We repeated this analysis using our modern human control sample, which should, by design, not produce any spurious alignments. We find that even the shortest length bin yields an estimate for the proportion of spurious alignments of less than 2% (Fig. 2), suggesting that sequencing or mapping errors have little impact on our measure.

A re-analysis of sequences from Sima de los Huesos

The extremely short DNA sequences that have been retrieved from the Sima de los Huesos remains are an ideal dataset to explore to which extent the choice of sequence filters changes the amount of useful sequence data that can be obtained from very poorly preserved material and the inferences that can be drawn from these data. Appreciable amounts of nuclear DNA sequences are available from four hominin remains from the site [8]; the fraction of hominin DNA varies between 0.02 and 0.18% in these samples when considering sequences of at least 35-bp length. However, the vast majority (> 97%) of the human aligned sequences of at least 20-bp length are shorter than this 35-bp cutoff (Additional file 1: Figure S2).

To determine whether at least some of these ultra-short sequences are amenable to analysis, we realigned the data of all four samples to the mutated reference genome and removed alignments that contained indels and those showing no evidence of deamination (see also Additional file 1: Figures S3 and S4). The deamination filter is strictly required when working with these data, as a substantial fraction of the hominin sequences is derived from modern human contamination [7, 8]. We then calculated sequence length cutoffs that limit the fraction of spurious alignments to < 1% or < 10%, henceforth denoted by L1% and L10%, respectively.

The four samples yield L10% cutoffs that range from 27 to 34 bp and decrease with increasing proportions of endogenous DNA (Fig. 3, Table 1). Applying these cutoffs instead of the previously used cutoff of 35 bp would increase the usable data by 17–150%. The more conservative L1% cutoffs would result in 0–40% more data for three of the four samples. Interestingly, the fourth sample, FemurXIII, yields a L1% cutoff of 46 bp, suggesting that the often applied cutoff of 35 bp is not always sufficient to limit spurious alignments to low levels. In comparison, sequences from the Mezmaiskaya 1 Neandertal yield an L1% of 22 bp and do not reach a limit for L10% (less than 10% of all sequences of at least 20-bp length aligned spuriously). Considering sequences of at least 20 bp for analysis would result in 37% more data compared to a 35-bp length cutoff.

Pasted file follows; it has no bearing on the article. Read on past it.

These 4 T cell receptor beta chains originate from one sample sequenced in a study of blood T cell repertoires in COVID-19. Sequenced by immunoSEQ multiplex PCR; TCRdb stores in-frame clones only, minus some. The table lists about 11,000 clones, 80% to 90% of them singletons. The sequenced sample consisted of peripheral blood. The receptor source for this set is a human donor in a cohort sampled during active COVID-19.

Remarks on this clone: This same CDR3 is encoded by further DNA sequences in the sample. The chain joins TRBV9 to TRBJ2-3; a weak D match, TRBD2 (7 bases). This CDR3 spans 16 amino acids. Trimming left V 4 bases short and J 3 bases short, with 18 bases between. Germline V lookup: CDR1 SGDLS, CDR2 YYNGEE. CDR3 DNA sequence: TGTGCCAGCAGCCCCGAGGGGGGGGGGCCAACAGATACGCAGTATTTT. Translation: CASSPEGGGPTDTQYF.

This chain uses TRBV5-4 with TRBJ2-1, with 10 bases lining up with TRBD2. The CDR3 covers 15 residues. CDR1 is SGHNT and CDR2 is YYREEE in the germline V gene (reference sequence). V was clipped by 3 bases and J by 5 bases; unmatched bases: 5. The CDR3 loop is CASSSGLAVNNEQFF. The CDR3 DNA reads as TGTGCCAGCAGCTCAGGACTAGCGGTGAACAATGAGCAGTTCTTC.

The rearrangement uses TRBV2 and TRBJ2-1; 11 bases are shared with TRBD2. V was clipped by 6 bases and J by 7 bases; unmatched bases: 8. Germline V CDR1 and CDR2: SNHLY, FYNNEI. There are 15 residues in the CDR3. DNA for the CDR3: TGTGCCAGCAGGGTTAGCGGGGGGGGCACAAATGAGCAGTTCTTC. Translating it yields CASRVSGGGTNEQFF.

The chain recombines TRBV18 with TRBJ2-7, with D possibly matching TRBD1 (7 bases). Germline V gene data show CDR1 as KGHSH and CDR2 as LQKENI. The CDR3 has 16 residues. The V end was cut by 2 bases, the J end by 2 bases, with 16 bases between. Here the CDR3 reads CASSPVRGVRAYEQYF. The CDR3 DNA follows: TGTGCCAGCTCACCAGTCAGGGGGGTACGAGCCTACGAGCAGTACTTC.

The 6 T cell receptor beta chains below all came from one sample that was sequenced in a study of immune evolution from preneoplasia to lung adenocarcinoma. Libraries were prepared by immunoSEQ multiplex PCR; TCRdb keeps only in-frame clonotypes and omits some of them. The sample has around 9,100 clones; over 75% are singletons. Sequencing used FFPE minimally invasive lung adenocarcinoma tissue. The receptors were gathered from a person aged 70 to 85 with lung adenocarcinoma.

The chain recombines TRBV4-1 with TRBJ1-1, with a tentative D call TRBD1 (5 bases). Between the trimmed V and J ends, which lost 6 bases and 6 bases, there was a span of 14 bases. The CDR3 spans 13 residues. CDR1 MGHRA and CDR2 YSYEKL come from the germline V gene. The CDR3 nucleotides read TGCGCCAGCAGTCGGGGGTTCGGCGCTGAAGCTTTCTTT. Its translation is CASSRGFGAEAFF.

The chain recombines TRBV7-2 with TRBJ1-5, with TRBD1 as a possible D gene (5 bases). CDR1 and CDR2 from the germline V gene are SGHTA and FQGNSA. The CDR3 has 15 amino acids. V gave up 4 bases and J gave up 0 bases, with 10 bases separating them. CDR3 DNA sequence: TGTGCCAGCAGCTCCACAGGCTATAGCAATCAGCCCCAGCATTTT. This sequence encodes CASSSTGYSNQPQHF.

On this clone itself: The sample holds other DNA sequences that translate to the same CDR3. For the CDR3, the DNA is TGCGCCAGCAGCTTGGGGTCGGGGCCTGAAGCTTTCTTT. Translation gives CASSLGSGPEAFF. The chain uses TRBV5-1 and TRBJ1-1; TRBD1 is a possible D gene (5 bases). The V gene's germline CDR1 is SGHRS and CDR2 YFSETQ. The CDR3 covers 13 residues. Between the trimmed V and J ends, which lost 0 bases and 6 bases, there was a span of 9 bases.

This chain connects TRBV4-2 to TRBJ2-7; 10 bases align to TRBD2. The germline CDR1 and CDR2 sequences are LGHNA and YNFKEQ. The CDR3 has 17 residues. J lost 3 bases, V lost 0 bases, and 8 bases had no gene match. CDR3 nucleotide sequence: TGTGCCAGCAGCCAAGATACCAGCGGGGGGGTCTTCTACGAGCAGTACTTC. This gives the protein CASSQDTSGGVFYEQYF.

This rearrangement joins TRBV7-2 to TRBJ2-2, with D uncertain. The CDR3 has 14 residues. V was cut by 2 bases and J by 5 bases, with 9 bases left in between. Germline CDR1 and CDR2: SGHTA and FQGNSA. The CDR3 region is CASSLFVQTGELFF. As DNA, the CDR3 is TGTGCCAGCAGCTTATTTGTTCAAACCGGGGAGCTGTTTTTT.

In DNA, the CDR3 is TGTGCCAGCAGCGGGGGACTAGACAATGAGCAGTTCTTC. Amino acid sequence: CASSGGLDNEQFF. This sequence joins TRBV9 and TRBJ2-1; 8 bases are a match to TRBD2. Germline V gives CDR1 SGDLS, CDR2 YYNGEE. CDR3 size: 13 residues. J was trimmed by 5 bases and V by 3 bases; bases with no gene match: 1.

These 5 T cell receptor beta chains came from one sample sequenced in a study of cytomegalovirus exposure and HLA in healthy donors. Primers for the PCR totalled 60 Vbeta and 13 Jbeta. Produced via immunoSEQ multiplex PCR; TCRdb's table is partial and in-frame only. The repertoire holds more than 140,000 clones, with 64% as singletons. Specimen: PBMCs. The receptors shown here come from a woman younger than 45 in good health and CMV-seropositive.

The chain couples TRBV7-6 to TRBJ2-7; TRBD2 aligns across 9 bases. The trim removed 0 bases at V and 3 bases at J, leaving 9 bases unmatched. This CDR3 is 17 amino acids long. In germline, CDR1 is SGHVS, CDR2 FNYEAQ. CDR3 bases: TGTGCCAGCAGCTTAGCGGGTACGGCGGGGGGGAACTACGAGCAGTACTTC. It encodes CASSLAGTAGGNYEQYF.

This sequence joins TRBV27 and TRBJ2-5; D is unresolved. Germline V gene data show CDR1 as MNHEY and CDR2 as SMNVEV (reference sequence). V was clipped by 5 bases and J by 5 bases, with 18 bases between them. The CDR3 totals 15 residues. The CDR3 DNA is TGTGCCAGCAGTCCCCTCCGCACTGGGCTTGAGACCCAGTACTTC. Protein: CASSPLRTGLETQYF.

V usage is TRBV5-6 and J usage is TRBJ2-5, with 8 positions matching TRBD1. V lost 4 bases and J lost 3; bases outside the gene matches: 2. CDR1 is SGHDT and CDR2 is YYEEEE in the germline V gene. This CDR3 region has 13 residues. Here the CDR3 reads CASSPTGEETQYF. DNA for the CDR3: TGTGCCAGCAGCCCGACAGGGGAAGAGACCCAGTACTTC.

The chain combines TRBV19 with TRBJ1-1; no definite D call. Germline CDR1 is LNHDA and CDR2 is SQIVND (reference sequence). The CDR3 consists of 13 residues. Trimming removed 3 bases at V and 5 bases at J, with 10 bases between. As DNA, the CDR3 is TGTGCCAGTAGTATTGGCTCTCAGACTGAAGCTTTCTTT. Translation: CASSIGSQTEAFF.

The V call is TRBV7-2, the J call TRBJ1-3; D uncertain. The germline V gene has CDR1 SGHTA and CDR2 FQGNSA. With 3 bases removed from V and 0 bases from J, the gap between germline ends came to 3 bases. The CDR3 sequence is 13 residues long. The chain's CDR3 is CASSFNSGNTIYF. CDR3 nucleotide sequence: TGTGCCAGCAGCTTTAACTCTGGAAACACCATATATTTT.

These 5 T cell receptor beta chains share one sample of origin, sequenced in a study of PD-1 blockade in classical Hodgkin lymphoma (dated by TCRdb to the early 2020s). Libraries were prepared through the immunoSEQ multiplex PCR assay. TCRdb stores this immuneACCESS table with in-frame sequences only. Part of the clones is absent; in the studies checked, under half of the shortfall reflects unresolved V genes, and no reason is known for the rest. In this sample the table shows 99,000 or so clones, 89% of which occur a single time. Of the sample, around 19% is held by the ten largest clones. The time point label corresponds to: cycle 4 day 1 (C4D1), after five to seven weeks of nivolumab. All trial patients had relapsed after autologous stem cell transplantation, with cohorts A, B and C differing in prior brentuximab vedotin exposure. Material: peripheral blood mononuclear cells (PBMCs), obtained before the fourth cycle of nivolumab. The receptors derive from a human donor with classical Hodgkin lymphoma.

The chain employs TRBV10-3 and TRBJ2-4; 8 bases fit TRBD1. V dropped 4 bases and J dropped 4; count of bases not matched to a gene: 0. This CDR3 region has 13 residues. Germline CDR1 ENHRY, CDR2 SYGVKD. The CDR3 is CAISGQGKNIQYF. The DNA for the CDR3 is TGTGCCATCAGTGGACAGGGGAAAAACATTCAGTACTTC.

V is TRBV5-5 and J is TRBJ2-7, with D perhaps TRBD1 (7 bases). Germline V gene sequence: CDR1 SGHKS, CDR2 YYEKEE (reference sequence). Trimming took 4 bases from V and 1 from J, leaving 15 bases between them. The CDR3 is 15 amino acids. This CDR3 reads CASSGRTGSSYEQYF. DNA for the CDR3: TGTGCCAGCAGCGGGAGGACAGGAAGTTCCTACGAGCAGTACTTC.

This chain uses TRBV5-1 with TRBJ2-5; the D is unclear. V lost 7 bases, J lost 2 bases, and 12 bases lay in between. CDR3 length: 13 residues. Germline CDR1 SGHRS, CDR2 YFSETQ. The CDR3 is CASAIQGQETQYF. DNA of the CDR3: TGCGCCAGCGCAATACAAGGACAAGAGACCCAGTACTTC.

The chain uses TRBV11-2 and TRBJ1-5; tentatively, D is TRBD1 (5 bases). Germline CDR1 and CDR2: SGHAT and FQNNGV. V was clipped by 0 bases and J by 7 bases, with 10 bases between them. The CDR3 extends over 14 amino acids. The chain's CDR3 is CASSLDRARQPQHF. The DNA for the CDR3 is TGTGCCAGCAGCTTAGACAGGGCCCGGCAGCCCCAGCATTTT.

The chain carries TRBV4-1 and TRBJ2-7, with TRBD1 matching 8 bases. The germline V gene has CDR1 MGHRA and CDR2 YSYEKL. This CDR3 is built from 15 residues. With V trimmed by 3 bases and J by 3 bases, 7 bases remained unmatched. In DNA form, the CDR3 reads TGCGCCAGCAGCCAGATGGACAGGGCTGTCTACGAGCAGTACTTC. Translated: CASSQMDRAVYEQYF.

Fig. 3
Fig. 3

Cumulative proportion of spurious alignments. Squares and dots on the x-axis show the length-cutoffs that guarantee a spurious alignment rate lower than 1% (L1%) and lower than 10% (L10%), respectively (see also Table 1). The dashed horizontal gray line indicates 10% spurious alignments. Only sequences with C-to-T changes in the terminal 5′ and 3′ positions and without indels are considered (i.e., the filters “deam+indels” used in Fig. 2)